Who is Anthony Bosch?

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In the wake of ESPN’s Tuesday night report about Major League Baseball’s investigation and potential suspension of as many as two dozen players linked to the Biogenesis clinic in Miami, the spotlight has shone on one man more than any other: Anthony Bosch, the owner of the Biogenesis of America clinic and now the man who is reportedly prepared to turn over everything he knows about his famous clients to Major League Baseball.

But who is Anthony Bosch? What do we know about him?

Not much. We know he was born in Miami and grew up in comfortable circumstances. His father, Pedro Bosch, has been a successful physician for nearly 40 years. He has had multiple marriages and multiple failed businesses, with Biogenesis being the last.

Biogenesis was an “anti-aging” clinic that, superficially anyway, was like many in Florida. It was just across U.S. 1 from the University of Miami, housed in what was once a motel. Like other anti-aging clinics, it was a quasi-medical establishment which offered its mostly wealthy clients assistance in weight loss, physical fitness, and in some cases psychological services. Better living through therapy and chemistry. Such clinics are not licensed or regulated by the State of Florida.

The “quasi” part of that comes from the fact that Bosch is not a physician. His only known degree was obtained in 2009 from the Central America Health Sciences University in Belize, which he claimed to be a medical degree and displayed it on his office wall. According to the Miami New Times he wore a lab coat with “Dr. Tony Bosch” on it and gave the impression to many that he was, in fact, a doctor.

He did something else only doctors are allowed to do: as the New York Times reported in February, Bosch would obtain prescription drugs for his patients, including human growth hormone. His methods of doing so is unknown and are subject to an investigation by the Florida Department of Health and referrals to the Miami State Attorney’s office and the Florida Attorney General’s office. The New York Times report on Biogenesis in February described Bosch’s clinic as disheveled and disorganized. A former business partner of Bosch’s was surprised that Bosch was alleged to have worked with high-profile athletes, saying “I don’t know how the guy can tie his shoes, let alone have A-Rod as a client.”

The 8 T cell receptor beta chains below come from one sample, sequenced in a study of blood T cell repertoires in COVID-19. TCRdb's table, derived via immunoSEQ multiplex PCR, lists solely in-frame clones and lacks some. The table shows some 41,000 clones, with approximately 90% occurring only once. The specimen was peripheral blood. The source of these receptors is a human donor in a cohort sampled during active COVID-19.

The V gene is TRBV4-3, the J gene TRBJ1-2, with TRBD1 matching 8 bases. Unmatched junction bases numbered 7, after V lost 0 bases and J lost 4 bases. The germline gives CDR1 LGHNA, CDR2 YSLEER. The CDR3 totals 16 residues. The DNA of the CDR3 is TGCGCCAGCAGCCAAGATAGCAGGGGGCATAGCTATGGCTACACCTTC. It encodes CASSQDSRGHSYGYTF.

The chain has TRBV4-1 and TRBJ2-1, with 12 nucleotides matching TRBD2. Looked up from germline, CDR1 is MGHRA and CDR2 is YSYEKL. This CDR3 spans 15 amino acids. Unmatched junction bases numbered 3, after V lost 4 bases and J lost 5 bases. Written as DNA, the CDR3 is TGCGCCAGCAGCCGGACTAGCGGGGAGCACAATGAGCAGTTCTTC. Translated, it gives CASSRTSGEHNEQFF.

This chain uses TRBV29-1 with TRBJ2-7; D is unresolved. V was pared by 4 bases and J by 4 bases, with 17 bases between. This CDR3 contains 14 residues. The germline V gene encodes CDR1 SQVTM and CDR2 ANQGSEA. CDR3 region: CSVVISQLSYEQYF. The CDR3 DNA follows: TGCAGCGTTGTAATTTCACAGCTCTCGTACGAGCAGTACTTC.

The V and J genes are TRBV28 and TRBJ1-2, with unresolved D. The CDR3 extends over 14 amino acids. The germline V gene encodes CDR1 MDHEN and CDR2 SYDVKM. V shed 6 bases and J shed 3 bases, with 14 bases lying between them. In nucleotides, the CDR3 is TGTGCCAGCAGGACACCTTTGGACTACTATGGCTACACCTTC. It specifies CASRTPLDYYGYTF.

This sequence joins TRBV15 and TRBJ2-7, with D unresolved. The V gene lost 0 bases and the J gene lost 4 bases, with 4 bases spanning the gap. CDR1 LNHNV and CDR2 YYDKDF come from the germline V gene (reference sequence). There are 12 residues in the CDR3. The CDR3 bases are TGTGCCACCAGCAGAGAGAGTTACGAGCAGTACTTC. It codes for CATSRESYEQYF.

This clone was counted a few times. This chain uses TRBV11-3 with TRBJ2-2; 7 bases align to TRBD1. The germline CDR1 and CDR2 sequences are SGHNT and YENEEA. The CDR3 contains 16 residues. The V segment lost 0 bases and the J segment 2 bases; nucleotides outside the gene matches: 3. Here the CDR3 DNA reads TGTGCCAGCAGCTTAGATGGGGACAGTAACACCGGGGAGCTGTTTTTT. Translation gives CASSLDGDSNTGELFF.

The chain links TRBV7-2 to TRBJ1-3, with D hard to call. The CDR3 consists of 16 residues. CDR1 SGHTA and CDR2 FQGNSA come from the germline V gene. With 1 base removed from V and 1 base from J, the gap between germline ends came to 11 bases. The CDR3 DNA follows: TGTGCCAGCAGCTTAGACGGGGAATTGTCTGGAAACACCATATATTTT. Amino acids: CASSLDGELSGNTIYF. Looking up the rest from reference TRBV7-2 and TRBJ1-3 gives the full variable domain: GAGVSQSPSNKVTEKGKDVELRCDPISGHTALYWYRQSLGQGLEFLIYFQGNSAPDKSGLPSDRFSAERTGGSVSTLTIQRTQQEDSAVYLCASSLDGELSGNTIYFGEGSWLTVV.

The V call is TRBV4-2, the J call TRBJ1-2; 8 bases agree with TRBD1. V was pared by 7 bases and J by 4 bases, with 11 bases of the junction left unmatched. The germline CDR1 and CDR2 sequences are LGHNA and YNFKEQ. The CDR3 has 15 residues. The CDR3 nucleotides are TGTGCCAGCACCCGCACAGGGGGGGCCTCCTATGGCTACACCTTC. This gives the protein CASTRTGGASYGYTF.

But his business records, obtained by the Miami New Times suggest that he did indeed supply performance enhancing drugs to many ballplayers, A-Rod included. Most of the drug distributions were reported to have been made through intermediaries rather than to the ballplayers themselves. One of the alleged intermediaries was an employee of player agents the Levinson brothers. In the case of Alex Rodriguez, however, Bosch is alleged to have actually injected the player personally, doing so at Rodriguez’s home. All involved have denied the allegations.

Bosch himself denied any allegation that he supplied performance enhancing drugs to players, telling ESPN in April that such allegations are lies:

“I have been accused, tried and convicted in the media. And so I think have been falsely accused throughout the media … I am a nutritionist. I don’t know anything about performance-enhancing drugs.”

But that has all changed now. Major League Baseball sued Bosch in March, alleging that he tortiously interfered with baseball’s Joint Drug Agreement, damaging the game. On Thursday morning it was reported that, some time after that suit was filed, Bosch approached Alex Rodriguez in an effort to obtain his financial assistance in the face of the lawsuit and other investigations into his activities. Rodriguez is reported to have denied any assistance to Bosch.

Now, Bosch and Major League Baseball are reported to have come to an agreement in which the lawsuit will be dismissed against him, he will provide testimony and documents to Major League Baseball in furtherance of its investigation into Biogenesis-connected ballplayers and will indemnify him for any legal repercussions occasioned by his cooperation. While the baseball officials have not yet spoken to Bosch, it is reasonable to assume that the league’s cooperation with Bosch is based on him providing information which would implicate ballplayers in the use of performance enhancing drugs.